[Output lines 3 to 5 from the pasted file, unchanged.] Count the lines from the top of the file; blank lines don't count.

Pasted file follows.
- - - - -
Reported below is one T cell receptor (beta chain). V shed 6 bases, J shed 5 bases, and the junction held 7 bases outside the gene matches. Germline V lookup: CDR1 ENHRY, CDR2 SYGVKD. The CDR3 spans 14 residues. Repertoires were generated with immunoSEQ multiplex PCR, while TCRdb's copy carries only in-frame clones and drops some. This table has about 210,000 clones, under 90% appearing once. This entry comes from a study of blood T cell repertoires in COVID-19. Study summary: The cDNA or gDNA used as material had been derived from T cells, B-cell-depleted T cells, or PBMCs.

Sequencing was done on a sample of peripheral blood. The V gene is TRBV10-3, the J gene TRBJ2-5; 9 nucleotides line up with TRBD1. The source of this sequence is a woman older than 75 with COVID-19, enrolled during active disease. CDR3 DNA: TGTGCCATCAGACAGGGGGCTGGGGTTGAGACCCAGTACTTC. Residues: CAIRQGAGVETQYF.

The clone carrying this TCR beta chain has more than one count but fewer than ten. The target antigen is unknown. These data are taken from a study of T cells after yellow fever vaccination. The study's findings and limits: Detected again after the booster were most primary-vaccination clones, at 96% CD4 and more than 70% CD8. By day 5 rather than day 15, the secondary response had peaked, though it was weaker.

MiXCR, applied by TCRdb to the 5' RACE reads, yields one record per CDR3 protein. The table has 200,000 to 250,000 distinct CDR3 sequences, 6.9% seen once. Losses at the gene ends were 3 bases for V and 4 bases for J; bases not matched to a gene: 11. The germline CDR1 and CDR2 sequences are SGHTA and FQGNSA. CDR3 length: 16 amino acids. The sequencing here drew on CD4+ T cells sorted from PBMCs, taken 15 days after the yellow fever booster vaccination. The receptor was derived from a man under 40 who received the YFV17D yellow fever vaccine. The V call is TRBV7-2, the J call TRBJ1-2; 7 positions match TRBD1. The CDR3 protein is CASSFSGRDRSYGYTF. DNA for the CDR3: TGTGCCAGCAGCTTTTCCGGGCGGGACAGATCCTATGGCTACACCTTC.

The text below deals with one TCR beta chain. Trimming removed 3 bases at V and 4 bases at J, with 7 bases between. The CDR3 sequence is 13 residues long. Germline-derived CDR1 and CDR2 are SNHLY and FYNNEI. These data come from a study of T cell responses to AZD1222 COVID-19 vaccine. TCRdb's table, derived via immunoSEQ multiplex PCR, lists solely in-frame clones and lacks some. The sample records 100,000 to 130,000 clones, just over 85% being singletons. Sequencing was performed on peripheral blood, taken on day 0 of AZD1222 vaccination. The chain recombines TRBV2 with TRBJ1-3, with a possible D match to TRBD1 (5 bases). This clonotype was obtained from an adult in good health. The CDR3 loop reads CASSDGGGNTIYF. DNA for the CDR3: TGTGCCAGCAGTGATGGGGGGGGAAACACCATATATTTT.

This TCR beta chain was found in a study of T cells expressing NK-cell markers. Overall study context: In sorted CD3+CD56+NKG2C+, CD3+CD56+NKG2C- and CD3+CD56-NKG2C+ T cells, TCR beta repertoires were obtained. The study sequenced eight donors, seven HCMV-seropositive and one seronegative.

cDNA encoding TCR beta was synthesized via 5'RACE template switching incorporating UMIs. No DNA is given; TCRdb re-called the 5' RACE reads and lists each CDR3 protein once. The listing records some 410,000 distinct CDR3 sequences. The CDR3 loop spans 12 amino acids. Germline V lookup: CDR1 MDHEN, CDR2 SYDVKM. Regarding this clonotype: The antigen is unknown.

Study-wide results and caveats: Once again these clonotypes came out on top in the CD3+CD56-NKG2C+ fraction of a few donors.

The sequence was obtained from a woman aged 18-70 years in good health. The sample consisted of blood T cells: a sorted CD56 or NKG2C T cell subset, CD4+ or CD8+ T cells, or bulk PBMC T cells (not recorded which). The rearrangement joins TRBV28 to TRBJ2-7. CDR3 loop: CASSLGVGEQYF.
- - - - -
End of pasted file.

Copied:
The clone carrying this TCR beta chain has more than one count but fewer than ten. The target antigen is unknown. These data are taken from a study of T cells after yellow fever vaccination. The study's findings and limits: Detected again after the booster were most primary-vaccination clones, at 96% CD4 and more than 70% CD8. By day 5 rather than day 15, the secondary response had peaked, though it was weaker.

MiXCR, applied by TCRdb to the 5' RACE reads, yields one record per CDR3 protein. The table has 200,000 to 250,000 distinct CDR3 sequences, 6.9% seen once. Losses at the gene ends were 3 bases for V and 4 bases for J; bases not matched to a gene: 11. The germline CDR1 and CDR2 sequences are SGHTA and FQGNSA. CDR3 length: 16 amino acids. The sequencing here drew on CD4+ T cells sorted from PBMCs, taken 15 days after the yellow fever booster vaccination. The receptor was derived from a man under 40 who received the YFV17D yellow fever vaccine. The V call is TRBV7-2, the J call TRBJ1-2; 7 positions match TRBD1. The CDR3 protein is CASSFSGRDRSYGYTF. DNA for the CDR3: TGTGCCAGCAGCTTTTCCGGGCGGGACAGATCCTATGGCTACACCTTC.

The text below deals with one TCR beta chain. Trimming removed 3 bases at V and 4 bases at J, with 7 bases between. The CDR3 sequence is 13 residues long. Germline-derived CDR1 and CDR2 are SNHLY and FYNNEI. These data come from a study of T cell responses to AZD1222 COVID-19 vaccine. TCRdb's table, derived via immunoSEQ multiplex PCR, lists solely in-frame clones and lacks some. The sample records 100,000 to 130,000 clones, just over 85% being singletons. Sequencing was performed on peripheral blood, taken on day 0 of AZD1222 vaccination. The chain recombines TRBV2 with TRBJ1-3, with a possible D match to TRBD1 (5 bases). This clonotype was obtained from an adult in good health. The CDR3 loop reads CASSDGGGNTIYF. DNA for the CDR3: TGTGCCAGCAGTGATGGGGGGGGAAACACCATATATTTT.